WASHINGTON – Under withering criticism from Congress, the director of the Secret Service on Tuesday admitted failures in her agency’s critical mission of protecting the president but repeatedly sidestepped key questions about how a knife-carrying intruder penetrated ring after ring of security before finally being tackled deep inside the White House.
Despite the extraordinary lapses in the Sept. 19 incident, Julia Pierson asserted: “The president is safe today.”
Hours later, reports emerged of yet another failure in Secret Service protocol, this time in President Barack Obama’s presence.
On Sept. 16, an armed federal contractor rode on an elevator with Obama and his security detail while the president was visiting the Centers for Disease Control and Prevention in Atlanta, the Washington Examiner reported. The Washington Post reported similar details and added that the man had three convictions for assault and battery. The office of Republican Rep. Jason Chaffetz of Utah, who has helped lead Congress’ investigation, said a whistleblower had provided him the same details.
The gun was discovered only because the contractor was questioned after he persisted in taking video of Obama on the elevator, the reports said. The contractor was fired immediately by his employers.
A Secret Service official confirmed the incident reported by the newspapers but declined to comment further, citing an ongoing investigation of the event.
Was Obama informed? It was unclear. But Pierson, under questioning at the hearing, said she is the one who briefs Obama on threats to his personal security and that she had briefed him only once this year, “for the Sept. 19 incident.”
At the Capitol, Democratic and Republican lawmakers alike expressed the view that the Sept. 19 breach of White House security had blemished the storied agency, and several pressed for an independent inquiry into what went wrong. They were not assuaged by Pierson’s vow that “I’ll make sure that it does not happen again” or by the agency’s own investigation.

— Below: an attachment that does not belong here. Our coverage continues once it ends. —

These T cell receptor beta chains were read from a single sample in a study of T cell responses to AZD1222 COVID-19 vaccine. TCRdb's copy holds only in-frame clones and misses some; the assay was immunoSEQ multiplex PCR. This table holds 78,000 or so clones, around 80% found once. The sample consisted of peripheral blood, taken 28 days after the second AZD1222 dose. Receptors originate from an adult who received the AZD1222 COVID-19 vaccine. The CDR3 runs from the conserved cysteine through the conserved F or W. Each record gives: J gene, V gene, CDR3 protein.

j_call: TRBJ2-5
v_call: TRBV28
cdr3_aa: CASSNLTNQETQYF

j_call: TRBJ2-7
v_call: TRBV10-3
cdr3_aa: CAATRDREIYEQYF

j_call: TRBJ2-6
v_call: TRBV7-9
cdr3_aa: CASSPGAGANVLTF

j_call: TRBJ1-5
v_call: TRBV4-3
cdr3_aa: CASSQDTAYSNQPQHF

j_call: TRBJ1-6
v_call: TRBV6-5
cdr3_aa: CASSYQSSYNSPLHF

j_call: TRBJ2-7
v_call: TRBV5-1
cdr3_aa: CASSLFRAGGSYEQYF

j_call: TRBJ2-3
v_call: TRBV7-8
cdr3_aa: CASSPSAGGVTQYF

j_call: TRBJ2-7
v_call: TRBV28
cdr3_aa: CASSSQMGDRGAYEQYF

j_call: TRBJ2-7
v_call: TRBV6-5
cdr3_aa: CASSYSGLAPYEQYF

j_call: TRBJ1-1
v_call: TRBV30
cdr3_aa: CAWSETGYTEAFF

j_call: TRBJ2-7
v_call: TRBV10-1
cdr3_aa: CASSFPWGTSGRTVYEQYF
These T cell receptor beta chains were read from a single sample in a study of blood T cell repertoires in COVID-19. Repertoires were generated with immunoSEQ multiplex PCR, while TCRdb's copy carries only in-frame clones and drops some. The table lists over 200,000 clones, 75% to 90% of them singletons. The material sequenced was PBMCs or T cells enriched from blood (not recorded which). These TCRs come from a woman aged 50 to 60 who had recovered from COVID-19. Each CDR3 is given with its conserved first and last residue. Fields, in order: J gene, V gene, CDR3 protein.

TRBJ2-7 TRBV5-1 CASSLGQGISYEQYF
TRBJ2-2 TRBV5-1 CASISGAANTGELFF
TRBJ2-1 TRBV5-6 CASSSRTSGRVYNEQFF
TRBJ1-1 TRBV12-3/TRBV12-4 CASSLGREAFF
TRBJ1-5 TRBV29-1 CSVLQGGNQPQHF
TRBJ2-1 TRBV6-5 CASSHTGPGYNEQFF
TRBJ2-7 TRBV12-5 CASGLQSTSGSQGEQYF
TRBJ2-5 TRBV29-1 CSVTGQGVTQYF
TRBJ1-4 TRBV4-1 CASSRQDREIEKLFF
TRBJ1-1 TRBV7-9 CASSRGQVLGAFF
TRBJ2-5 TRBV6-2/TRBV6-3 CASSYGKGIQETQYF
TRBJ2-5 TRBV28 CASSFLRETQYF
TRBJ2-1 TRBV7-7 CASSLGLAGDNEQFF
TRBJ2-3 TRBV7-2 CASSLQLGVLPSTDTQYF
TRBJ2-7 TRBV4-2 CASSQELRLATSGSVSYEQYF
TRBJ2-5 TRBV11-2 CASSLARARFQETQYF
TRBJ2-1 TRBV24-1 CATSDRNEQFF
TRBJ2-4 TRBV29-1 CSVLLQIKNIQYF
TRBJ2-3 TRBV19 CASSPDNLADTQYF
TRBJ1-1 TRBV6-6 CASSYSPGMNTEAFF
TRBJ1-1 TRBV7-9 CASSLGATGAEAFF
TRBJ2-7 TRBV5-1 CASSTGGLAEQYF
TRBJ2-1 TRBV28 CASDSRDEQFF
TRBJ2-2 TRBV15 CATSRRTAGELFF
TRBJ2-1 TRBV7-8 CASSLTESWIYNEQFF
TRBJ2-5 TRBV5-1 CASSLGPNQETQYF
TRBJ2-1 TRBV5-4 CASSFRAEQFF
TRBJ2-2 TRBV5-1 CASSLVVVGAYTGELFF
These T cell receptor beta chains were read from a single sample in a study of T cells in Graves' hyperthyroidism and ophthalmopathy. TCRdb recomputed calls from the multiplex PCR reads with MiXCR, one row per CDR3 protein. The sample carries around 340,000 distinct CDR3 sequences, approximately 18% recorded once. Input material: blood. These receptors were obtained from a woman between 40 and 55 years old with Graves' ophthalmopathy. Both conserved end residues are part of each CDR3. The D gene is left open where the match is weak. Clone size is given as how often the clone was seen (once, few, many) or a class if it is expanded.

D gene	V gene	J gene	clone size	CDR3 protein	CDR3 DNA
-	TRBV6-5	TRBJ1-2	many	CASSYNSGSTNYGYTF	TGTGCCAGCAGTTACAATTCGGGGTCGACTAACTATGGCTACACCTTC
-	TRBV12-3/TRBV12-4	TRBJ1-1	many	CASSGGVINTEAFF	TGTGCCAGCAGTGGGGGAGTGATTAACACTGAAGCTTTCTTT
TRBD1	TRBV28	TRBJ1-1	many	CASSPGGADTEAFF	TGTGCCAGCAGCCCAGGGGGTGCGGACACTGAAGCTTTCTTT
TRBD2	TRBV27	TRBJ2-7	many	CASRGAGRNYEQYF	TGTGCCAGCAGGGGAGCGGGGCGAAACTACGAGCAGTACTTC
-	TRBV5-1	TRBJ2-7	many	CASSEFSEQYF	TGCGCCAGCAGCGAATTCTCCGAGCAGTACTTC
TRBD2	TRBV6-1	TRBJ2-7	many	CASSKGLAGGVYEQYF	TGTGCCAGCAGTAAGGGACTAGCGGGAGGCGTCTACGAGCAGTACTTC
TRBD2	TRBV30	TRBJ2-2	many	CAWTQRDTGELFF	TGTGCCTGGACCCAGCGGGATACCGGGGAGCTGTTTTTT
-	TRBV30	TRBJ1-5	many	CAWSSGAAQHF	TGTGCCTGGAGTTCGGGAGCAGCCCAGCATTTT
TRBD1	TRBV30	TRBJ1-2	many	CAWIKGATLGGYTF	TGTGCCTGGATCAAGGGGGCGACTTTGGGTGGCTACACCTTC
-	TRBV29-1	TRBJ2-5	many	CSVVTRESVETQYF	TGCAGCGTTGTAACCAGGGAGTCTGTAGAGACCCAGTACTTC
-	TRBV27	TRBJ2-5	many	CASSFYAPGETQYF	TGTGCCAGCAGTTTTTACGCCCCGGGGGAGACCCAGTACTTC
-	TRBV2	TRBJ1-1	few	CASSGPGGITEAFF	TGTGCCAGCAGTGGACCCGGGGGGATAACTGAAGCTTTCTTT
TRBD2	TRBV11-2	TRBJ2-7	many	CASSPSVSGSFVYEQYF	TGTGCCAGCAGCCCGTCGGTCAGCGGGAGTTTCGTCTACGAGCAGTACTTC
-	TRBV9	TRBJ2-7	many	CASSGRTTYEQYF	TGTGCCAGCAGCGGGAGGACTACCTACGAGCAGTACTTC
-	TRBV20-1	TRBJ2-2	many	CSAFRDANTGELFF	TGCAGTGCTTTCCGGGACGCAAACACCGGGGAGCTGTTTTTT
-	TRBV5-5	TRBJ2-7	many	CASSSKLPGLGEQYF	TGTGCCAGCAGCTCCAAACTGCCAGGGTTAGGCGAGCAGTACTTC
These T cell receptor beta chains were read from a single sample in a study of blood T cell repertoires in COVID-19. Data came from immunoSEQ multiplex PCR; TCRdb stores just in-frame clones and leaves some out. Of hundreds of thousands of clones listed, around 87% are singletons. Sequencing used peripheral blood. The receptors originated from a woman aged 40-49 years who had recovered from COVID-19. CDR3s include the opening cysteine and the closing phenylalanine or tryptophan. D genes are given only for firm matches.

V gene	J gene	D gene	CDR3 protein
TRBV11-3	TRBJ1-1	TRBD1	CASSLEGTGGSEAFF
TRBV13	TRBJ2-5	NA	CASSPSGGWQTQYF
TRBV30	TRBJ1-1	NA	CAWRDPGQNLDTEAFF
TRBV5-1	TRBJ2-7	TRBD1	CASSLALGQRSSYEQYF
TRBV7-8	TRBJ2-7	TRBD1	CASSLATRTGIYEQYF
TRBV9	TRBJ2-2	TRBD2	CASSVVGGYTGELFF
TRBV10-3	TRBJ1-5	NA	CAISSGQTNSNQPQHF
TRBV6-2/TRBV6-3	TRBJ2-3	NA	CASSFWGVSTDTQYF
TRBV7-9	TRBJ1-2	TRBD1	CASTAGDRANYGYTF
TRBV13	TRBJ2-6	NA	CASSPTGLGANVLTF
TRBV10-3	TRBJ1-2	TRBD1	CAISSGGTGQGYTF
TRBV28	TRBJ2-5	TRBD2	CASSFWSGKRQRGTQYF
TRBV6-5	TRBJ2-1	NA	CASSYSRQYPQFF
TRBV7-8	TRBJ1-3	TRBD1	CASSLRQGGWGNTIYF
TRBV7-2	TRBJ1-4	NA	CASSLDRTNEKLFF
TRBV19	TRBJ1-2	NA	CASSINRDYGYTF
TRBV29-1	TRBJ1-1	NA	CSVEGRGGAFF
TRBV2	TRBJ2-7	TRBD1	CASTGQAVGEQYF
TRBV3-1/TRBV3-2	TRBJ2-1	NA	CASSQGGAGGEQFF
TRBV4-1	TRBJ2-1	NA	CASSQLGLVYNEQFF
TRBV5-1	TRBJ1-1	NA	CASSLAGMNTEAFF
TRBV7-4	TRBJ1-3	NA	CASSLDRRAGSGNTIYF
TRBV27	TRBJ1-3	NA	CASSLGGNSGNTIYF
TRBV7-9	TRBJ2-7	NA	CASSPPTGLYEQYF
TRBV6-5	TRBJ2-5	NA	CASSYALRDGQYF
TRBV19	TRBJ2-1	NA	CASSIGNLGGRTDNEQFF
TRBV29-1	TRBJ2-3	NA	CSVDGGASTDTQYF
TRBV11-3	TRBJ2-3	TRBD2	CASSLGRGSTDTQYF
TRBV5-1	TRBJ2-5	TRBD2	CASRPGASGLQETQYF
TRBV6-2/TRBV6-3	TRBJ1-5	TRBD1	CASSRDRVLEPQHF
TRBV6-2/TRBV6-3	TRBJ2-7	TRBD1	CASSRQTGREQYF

“I wish to God you protected the White House like you protected your reputation here today,” Democratic Rep. Stephen Lynch of Massachusetts told Pierson at a public hearing that was followed by a classified, closed-door briefing. Rep. Chaffetz said afterward: “The more I learn, the more it scares me.”
Calm but defensive in testimony before the House Oversight and Government Reform Committee, Pierson disclosed that shortly before the intruder jumped the fence, at least two of her uniformed officers recognized him from an earlier troubling encounter but did not approach him or report his presence to superiors.
On Aug. 25, Army veteran Omar J. Gonzalez was stopped while carrying a small hatchet near the fence south of the White House, Pierson said. Weeks later, the same officers observed him “for some time” on Pennsylvania Avenue’s north side but never intervened. Gonzalez later went over the fence, sprinted to the unlocked front door and ran through half the first floor of the White House before being tackled.
Gonzalez was indicted Tuesday on a federal charge of entering a restricted building while carrying a deadly weapon and two violations of District of Columbia law.
At the House hearing, Pierson said she did not know why Gonzalez was not intercepted earlier.
“Personnel actions will be taken” once the agency’s review is complete, she said, in what appeared to be a euphemism for possible discipline or terminations. Lawmakers stopped short of calling on her to resign.
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